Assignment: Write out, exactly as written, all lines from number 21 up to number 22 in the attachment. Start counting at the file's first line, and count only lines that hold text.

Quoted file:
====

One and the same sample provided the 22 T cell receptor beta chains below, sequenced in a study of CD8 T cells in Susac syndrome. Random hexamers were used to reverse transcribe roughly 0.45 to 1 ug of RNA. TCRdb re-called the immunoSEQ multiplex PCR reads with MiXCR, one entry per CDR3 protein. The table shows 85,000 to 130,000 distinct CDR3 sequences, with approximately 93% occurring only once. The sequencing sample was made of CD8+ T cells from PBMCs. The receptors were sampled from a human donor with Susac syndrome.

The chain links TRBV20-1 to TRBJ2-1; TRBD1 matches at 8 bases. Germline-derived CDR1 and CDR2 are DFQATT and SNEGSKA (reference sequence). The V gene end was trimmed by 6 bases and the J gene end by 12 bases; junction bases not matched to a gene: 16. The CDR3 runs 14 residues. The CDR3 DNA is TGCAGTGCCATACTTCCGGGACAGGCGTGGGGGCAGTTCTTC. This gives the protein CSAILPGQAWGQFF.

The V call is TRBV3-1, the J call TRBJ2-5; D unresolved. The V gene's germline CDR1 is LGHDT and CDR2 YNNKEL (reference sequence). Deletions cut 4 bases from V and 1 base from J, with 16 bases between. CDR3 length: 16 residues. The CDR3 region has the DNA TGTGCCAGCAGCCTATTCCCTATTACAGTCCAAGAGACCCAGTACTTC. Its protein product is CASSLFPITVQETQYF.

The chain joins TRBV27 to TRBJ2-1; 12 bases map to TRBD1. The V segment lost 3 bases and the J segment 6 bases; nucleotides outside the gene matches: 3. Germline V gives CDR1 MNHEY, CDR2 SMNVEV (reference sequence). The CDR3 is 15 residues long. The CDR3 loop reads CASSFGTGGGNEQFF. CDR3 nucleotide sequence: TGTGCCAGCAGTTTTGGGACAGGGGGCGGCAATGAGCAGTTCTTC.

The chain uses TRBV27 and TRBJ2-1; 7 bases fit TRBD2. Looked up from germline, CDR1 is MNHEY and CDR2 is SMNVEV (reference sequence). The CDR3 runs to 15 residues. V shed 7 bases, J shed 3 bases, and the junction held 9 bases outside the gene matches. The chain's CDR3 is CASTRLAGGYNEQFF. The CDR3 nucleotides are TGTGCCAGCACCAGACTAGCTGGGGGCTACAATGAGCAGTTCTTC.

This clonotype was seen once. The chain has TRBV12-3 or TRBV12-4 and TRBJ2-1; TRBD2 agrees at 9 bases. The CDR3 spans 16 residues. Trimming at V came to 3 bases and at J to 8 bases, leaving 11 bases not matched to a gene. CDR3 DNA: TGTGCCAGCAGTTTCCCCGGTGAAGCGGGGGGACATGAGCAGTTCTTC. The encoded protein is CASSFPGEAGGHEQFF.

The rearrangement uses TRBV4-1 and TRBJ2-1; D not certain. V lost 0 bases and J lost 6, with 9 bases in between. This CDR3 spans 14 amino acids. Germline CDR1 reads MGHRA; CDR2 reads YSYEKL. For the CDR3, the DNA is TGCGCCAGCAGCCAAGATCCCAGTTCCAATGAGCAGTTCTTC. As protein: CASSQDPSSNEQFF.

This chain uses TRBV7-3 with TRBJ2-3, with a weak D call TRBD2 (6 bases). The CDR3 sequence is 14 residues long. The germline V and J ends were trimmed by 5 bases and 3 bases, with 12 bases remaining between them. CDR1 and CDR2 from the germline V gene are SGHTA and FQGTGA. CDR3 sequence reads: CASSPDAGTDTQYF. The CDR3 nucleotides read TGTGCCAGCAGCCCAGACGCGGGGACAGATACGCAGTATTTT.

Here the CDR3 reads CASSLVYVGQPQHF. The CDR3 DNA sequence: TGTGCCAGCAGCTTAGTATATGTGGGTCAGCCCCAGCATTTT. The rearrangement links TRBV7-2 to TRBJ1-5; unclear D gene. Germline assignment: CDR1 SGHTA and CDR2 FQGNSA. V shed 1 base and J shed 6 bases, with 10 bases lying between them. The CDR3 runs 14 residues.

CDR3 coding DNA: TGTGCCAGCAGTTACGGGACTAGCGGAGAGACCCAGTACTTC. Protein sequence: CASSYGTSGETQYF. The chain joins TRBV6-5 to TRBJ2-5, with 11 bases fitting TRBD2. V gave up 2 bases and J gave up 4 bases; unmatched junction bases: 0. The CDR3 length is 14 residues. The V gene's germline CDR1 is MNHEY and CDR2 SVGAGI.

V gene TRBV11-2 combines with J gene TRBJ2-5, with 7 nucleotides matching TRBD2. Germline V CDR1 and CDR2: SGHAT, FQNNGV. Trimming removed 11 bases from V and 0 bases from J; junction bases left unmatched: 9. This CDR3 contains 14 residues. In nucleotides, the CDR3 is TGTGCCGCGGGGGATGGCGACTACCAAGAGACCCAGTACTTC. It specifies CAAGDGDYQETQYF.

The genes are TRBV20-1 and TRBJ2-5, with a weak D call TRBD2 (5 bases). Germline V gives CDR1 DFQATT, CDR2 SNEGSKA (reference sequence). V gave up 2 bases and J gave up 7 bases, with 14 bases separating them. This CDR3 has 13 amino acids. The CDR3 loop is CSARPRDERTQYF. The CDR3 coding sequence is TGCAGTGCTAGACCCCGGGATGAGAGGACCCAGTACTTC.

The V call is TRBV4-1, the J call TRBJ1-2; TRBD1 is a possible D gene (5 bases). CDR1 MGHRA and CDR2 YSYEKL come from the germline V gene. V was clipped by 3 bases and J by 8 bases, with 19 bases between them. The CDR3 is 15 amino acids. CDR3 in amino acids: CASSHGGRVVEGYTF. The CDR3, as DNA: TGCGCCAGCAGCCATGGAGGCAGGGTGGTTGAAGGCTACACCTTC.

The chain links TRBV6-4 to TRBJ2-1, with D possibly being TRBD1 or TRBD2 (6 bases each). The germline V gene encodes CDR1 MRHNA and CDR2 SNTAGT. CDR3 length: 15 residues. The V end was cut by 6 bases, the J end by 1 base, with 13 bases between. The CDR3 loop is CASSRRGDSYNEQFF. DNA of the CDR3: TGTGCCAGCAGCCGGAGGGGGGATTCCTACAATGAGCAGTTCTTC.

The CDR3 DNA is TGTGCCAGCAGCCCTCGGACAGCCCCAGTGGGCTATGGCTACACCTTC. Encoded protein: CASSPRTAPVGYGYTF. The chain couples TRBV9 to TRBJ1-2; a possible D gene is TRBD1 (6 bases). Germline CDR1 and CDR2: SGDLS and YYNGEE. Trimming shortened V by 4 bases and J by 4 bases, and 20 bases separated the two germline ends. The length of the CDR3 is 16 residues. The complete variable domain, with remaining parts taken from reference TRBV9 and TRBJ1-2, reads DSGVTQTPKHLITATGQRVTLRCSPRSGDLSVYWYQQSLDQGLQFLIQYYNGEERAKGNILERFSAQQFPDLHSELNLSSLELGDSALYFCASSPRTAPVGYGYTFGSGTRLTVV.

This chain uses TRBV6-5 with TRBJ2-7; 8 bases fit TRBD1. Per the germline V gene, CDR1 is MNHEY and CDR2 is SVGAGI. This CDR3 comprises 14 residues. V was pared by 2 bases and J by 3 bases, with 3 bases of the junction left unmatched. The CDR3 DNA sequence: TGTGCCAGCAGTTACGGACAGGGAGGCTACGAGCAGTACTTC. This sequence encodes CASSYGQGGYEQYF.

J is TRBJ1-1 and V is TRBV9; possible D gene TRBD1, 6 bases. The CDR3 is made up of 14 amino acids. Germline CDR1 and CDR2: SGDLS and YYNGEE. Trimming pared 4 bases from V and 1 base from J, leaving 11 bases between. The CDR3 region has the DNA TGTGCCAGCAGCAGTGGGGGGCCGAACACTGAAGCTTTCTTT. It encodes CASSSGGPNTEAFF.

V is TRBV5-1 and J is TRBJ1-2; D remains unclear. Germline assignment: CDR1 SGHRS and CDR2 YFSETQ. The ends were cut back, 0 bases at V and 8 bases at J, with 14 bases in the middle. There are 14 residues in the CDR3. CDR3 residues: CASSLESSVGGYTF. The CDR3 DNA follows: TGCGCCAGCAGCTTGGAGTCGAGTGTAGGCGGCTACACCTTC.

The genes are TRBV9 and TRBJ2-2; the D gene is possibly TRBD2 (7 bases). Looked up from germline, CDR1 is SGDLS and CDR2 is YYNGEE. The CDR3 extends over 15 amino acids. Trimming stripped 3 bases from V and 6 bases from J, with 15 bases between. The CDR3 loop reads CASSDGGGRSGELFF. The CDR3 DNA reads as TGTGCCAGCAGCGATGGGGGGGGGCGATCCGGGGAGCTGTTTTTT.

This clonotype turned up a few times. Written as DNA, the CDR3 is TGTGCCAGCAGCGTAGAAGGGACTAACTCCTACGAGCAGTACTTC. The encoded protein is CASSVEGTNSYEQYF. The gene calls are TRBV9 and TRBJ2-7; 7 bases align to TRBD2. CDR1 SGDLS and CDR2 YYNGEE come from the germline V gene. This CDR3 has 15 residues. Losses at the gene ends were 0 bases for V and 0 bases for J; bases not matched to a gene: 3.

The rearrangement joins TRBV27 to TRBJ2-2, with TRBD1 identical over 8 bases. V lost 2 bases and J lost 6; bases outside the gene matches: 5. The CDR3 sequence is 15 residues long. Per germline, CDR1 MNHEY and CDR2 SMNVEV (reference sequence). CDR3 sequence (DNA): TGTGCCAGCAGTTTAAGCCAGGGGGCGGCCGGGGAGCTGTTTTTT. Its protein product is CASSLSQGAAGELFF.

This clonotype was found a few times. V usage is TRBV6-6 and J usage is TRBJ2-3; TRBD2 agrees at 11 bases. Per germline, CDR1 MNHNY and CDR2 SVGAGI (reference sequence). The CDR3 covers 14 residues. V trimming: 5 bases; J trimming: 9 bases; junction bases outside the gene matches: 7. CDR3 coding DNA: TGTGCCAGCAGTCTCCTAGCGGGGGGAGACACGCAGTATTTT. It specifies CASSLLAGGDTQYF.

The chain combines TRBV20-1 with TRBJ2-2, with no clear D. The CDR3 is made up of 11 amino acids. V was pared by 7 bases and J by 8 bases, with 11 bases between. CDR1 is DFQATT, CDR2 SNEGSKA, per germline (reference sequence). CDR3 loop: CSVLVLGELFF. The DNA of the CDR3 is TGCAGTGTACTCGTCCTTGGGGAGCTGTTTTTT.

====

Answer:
The rearrangement joins TRBV27 to TRBJ2-2, with TRBD1 identical over 8 bases. V lost 2 bases and J lost 6; bases outside the gene matches: 5. The CDR3 sequence is 15 residues long. Per germline, CDR1 MNHEY and CDR2 SMNVEV (reference sequence). CDR3 sequence (DNA): TGTGCCAGCAGTTTAAGCCAGGGGGCGGCCGGGGAGCTGTTTTTT. Its protein product is CASSLSQGAAGELFF.

This clonotype was found a few times. V usage is TRBV6-6 and J usage is TRBJ2-3; TRBD2 agrees at 11 bases. Per germline, CDR1 MNHNY and CDR2 SVGAGI (reference sequence). The CDR3 covers 14 residues. V trimming: 5 bases; J trimming: 9 bases; junction bases outside the gene matches: 7. CDR3 coding DNA: TGTGCCAGCAGTCTCCTAGCGGGGGGAGACACGCAGTATTTT. It specifies CASSLLAGGDTQYF.